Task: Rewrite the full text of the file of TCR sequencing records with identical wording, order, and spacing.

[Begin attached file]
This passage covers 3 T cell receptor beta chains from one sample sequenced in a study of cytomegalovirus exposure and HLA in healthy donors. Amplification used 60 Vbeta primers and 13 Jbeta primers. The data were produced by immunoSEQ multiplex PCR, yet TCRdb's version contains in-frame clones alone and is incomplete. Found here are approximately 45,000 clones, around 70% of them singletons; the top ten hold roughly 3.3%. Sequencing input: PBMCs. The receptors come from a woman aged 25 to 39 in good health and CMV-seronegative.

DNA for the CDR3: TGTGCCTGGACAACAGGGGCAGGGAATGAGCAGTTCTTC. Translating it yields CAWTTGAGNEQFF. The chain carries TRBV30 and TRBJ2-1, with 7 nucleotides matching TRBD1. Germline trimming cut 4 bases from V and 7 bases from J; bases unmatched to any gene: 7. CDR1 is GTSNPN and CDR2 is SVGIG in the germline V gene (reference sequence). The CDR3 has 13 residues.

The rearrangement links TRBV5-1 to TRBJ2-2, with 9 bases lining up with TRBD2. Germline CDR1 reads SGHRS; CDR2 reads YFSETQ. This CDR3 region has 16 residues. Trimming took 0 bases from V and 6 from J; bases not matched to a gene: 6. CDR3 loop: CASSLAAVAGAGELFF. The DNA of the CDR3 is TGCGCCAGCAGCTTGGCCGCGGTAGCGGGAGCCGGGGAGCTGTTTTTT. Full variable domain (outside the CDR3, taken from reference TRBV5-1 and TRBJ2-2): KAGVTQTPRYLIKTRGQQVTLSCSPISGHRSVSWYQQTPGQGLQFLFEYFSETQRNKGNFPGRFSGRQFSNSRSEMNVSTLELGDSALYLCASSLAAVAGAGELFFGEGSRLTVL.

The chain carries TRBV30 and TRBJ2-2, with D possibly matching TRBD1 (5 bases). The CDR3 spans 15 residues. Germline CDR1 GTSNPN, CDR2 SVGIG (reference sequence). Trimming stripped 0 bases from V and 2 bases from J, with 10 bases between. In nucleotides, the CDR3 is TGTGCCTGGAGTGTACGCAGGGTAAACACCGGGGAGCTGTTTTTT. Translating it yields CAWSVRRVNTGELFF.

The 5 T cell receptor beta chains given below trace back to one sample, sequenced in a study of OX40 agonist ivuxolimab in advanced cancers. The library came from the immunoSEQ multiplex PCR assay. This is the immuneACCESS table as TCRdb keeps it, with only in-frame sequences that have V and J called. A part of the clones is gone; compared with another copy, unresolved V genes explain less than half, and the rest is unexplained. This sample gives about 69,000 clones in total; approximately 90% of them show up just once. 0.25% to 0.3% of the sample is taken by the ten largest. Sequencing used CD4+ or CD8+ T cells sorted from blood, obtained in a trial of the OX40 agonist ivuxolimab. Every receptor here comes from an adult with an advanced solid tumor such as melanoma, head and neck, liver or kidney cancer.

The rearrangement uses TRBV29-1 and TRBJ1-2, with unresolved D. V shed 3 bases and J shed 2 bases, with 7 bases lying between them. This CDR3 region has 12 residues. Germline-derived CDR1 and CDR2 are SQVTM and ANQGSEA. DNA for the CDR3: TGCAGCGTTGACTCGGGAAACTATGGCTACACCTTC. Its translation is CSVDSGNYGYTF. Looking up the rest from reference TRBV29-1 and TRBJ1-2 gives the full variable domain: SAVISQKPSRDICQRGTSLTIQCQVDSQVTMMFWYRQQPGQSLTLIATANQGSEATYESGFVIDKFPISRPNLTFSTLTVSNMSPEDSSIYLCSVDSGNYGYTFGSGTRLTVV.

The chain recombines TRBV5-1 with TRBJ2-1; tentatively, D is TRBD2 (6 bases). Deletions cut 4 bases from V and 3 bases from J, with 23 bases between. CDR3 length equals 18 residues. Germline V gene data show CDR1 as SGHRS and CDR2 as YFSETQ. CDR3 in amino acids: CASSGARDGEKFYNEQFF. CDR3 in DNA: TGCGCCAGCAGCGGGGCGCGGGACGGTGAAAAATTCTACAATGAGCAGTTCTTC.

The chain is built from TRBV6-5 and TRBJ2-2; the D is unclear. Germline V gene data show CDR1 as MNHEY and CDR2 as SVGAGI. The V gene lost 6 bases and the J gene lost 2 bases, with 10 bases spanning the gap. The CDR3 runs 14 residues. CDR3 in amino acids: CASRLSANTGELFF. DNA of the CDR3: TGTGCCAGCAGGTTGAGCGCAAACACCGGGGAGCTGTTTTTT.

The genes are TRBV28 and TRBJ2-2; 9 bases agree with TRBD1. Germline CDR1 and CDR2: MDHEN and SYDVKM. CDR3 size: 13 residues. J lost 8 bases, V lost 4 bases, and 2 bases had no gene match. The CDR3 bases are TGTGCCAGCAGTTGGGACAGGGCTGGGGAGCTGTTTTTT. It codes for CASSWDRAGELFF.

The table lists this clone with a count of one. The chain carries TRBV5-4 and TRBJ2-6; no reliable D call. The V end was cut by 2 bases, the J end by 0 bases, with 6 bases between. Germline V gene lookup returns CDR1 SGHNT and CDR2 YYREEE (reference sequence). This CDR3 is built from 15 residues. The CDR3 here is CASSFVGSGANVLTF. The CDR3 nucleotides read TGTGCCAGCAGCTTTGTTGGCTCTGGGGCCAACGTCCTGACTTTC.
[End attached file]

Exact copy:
This passage covers 3 T cell receptor beta chains from one sample sequenced in a study of cytomegalovirus exposure and HLA in healthy donors. Amplification used 60 Vbeta primers and 13 Jbeta primers. The data were produced by immunoSEQ multiplex PCR, yet TCRdb's version contains in-frame clones alone and is incomplete. Found here are approximately 45,000 clones, around 70% of them singletons; the top ten hold roughly 3.3%. Sequencing input: PBMCs. The receptors come from a woman aged 25 to 39 in good health and CMV-seronegative.

DNA for the CDR3: TGTGCCTGGACAACAGGGGCAGGGAATGAGCAGTTCTTC. Translating it yields CAWTTGAGNEQFF. The chain carries TRBV30 and TRBJ2-1, with 7 nucleotides matching TRBD1. Germline trimming cut 4 bases from V and 7 bases from J; bases unmatched to any gene: 7. CDR1 is GTSNPN and CDR2 is SVGIG in the germline V gene (reference sequence). The CDR3 has 13 residues.

The rearrangement links TRBV5-1 to TRBJ2-2, with 9 bases lining up with TRBD2. Germline CDR1 reads SGHRS; CDR2 reads YFSETQ. This CDR3 region has 16 residues. Trimming took 0 bases from V and 6 from J; bases not matched to a gene: 6. CDR3 loop: CASSLAAVAGAGELFF. The DNA of the CDR3 is TGCGCCAGCAGCTTGGCCGCGGTAGCGGGAGCCGGGGAGCTGTTTTTT. Full variable domain (outside the CDR3, taken from reference TRBV5-1 and TRBJ2-2): KAGVTQTPRYLIKTRGQQVTLSCSPISGHRSVSWYQQTPGQGLQFLFEYFSETQRNKGNFPGRFSGRQFSNSRSEMNVSTLELGDSALYLCASSLAAVAGAGELFFGEGSRLTVL.

The chain carries TRBV30 and TRBJ2-2, with D possibly matching TRBD1 (5 bases). The CDR3 spans 15 residues. Germline CDR1 GTSNPN, CDR2 SVGIG (reference sequence). Trimming stripped 0 bases from V and 2 bases from J, with 10 bases between. In nucleotides, the CDR3 is TGTGCCTGGAGTGTACGCAGGGTAAACACCGGGGAGCTGTTTTTT. Translating it yields CAWSVRRVNTGELFF.

The 5 T cell receptor beta chains given below trace back to one sample, sequenced in a study of OX40 agonist ivuxolimab in advanced cancers. The library came from the immunoSEQ multiplex PCR assay. This is the immuneACCESS table as TCRdb keeps it, with only in-frame sequences that have V and J called. A part of the clones is gone; compared with another copy, unresolved V genes explain less than half, and the rest is unexplained. This sample gives about 69,000 clones in total; approximately 90% of them show up just once. 0.25% to 0.3% of the sample is taken by the ten largest. Sequencing used CD4+ or CD8+ T cells sorted from blood, obtained in a trial of the OX40 agonist ivuxolimab. Every receptor here comes from an adult with an advanced solid tumor such as melanoma, head and neck, liver or kidney cancer.

The rearrangement uses TRBV29-1 and TRBJ1-2, with unresolved D. V shed 3 bases and J shed 2 bases, with 7 bases lying between them. This CDR3 region has 12 residues. Germline-derived CDR1 and CDR2 are SQVTM and ANQGSEA. DNA for the CDR3: TGCAGCGTTGACTCGGGAAACTATGGCTACACCTTC. Its translation is CSVDSGNYGYTF. Looking up the rest from reference TRBV29-1 and TRBJ1-2 gives the full variable domain: SAVISQKPSRDICQRGTSLTIQCQVDSQVTMMFWYRQQPGQSLTLIATANQGSEATYESGFVIDKFPISRPNLTFSTLTVSNMSPEDSSIYLCSVDSGNYGYTFGSGTRLTVV.

The chain recombines TRBV5-1 with TRBJ2-1; tentatively, D is TRBD2 (6 bases). Deletions cut 4 bases from V and 3 bases from J, with 23 bases between. CDR3 length equals 18 residues. Germline V gene data show CDR1 as SGHRS and CDR2 as YFSETQ. CDR3 in amino acids: CASSGARDGEKFYNEQFF. CDR3 in DNA: TGCGCCAGCAGCGGGGCGCGGGACGGTGAAAAATTCTACAATGAGCAGTTCTTC.

The chain is built from TRBV6-5 and TRBJ2-2; the D is unclear. Germline V gene data show CDR1 as MNHEY and CDR2 as SVGAGI. The V gene lost 6 bases and the J gene lost 2 bases, with 10 bases spanning the gap. The CDR3 runs 14 residues. CDR3 in amino acids: CASRLSANTGELFF. DNA of the CDR3: TGTGCCAGCAGGTTGAGCGCAAACACCGGGGAGCTGTTTTTT.

The genes are TRBV28 and TRBJ2-2; 9 bases agree with TRBD1. Germline CDR1 and CDR2: MDHEN and SYDVKM. CDR3 size: 13 residues. J lost 8 bases, V lost 4 bases, and 2 bases had no gene match. The CDR3 bases are TGTGCCAGCAGTTGGGACAGGGCTGGGGAGCTGTTTTTT. It codes for CASSWDRAGELFF.

The table lists this clone with a count of one. The chain carries TRBV5-4 and TRBJ2-6; no reliable D call. The V end was cut by 2 bases, the J end by 0 bases, with 6 bases between. Germline V gene lookup returns CDR1 SGHNT and CDR2 YYREEE (reference sequence). This CDR3 is built from 15 residues. The CDR3 here is CASSFVGSGANVLTF. The CDR3 nucleotides read TGTGCCAGCAGCTTTGTTGGCTCTGGGGCCAACGTCCTGACTTTC.